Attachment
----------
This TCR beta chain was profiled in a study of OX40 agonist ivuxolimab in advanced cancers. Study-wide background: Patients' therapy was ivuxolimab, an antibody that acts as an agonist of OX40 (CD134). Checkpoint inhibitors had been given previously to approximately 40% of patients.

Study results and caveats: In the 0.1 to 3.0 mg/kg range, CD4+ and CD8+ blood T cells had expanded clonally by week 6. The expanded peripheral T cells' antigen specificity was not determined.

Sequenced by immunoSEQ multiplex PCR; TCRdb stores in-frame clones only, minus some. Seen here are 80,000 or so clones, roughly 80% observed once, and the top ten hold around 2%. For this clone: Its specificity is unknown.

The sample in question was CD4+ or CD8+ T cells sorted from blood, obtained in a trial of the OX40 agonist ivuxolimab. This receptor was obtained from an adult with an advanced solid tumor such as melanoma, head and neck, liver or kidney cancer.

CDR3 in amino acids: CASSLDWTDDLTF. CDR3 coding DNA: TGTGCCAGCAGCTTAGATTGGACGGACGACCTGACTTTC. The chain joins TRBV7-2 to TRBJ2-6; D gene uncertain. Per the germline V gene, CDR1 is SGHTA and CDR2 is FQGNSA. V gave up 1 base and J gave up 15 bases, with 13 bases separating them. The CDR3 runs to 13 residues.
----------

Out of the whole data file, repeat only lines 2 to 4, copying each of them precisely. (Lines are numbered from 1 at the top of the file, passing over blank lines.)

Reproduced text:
Study results and caveats: In the 0.1 to 3.0 mg/kg range, CD4+ and CD8+ blood T cells had expanded clonally by week 6. The expanded peripheral T cells' antigen specificity was not determined.

Sequenced by immunoSEQ multiplex PCR; TCRdb stores in-frame clones only, minus some. Seen here are 80,000 or so clones, roughly 80% observed once, and the top ten hold around 2%. For this clone: Its specificity is unknown.

The sample in question was CD4+ or CD8+ T cells sorted from blood, obtained in a trial of the OX40 agonist ivuxolimab. This receptor was obtained from an adult with an advanced solid tumor such as melanoma, head and neck, liver or kidney cancer.